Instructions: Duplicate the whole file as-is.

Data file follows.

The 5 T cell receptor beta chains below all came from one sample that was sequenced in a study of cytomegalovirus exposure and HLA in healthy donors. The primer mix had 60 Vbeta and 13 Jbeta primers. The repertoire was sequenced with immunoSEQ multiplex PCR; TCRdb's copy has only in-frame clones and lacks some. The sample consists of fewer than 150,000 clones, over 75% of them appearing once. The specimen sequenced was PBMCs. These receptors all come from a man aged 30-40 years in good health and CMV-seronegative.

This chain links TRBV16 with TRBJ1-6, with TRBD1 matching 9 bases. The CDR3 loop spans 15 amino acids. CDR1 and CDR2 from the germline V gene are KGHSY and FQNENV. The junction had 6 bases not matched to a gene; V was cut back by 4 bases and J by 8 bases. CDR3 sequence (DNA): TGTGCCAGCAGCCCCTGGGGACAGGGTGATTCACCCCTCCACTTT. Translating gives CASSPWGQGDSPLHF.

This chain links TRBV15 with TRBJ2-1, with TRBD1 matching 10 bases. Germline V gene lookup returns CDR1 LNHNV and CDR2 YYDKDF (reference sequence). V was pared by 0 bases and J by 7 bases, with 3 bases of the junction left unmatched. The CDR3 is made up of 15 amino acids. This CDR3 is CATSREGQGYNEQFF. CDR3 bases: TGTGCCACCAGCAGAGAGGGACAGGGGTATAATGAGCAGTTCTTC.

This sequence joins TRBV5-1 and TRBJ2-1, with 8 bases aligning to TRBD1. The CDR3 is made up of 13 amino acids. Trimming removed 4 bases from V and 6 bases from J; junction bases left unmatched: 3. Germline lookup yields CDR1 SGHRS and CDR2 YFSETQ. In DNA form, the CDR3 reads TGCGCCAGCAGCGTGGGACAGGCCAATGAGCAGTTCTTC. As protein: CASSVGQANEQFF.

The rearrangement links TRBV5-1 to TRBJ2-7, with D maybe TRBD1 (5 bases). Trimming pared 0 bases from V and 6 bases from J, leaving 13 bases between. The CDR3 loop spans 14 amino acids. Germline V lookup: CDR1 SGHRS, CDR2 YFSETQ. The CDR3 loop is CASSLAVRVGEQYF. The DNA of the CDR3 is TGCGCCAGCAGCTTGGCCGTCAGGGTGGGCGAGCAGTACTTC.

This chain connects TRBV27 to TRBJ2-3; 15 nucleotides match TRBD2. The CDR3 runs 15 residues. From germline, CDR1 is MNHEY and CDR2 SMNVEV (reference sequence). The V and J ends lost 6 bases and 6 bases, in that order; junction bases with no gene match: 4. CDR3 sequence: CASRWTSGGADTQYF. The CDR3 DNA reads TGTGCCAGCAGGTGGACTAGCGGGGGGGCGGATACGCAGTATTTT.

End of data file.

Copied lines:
The 5 T cell receptor beta chains below all came from one sample that was sequenced in a study of cytomegalovirus exposure and HLA in healthy donors. The primer mix had 60 Vbeta and 13 Jbeta primers. The repertoire was sequenced with immunoSEQ multiplex PCR; TCRdb's copy has only in-frame clones and lacks some. The sample consists of fewer than 150,000 clones, over 75% of them appearing once. The specimen sequenced was PBMCs. These receptors all come from a man aged 30-40 years in good health and CMV-seronegative.

This chain links TRBV16 with TRBJ1-6, with TRBD1 matching 9 bases. The CDR3 loop spans 15 amino acids. CDR1 and CDR2 from the germline V gene are KGHSY and FQNENV. The junction had 6 bases not matched to a gene; V was cut back by 4 bases and J by 8 bases. CDR3 sequence (DNA): TGTGCCAGCAGCCCCTGGGGACAGGGTGATTCACCCCTCCACTTT. Translating gives CASSPWGQGDSPLHF.

This chain links TRBV15 with TRBJ2-1, with TRBD1 matching 10 bases. Germline V gene lookup returns CDR1 LNHNV and CDR2 YYDKDF (reference sequence). V was pared by 0 bases and J by 7 bases, with 3 bases of the junction left unmatched. The CDR3 is made up of 15 amino acids. This CDR3 is CATSREGQGYNEQFF. CDR3 bases: TGTGCCACCAGCAGAGAGGGACAGGGGTATAATGAGCAGTTCTTC.

This sequence joins TRBV5-1 and TRBJ2-1, with 8 bases aligning to TRBD1. The CDR3 is made up of 13 amino acids. Trimming removed 4 bases from V and 6 bases from J; junction bases left unmatched: 3. Germline lookup yields CDR1 SGHRS and CDR2 YFSETQ. In DNA form, the CDR3 reads TGCGCCAGCAGCGTGGGACAGGCCAATGAGCAGTTCTTC. As protein: CASSVGQANEQFF.

The rearrangement links TRBV5-1 to TRBJ2-7, with D maybe TRBD1 (5 bases). Trimming pared 0 bases from V and 6 bases from J, leaving 13 bases between. The CDR3 loop spans 14 amino acids. Germline V lookup: CDR1 SGHRS, CDR2 YFSETQ. The CDR3 loop is CASSLAVRVGEQYF. The DNA of the CDR3 is TGCGCCAGCAGCTTGGCCGTCAGGGTGGGCGAGCAGTACTTC.

This chain connects TRBV27 to TRBJ2-3; 15 nucleotides match TRBD2. The CDR3 runs 15 residues. From germline, CDR1 is MNHEY and CDR2 SMNVEV (reference sequence). The V and J ends lost 6 bases and 6 bases, in that order; junction bases with no gene match: 4. CDR3 sequence: CASRWTSGGADTQYF. The CDR3 DNA reads TGTGCCAGCAGGTGGACTAGCGGGGGGGCGGATACGCAGTATTTT.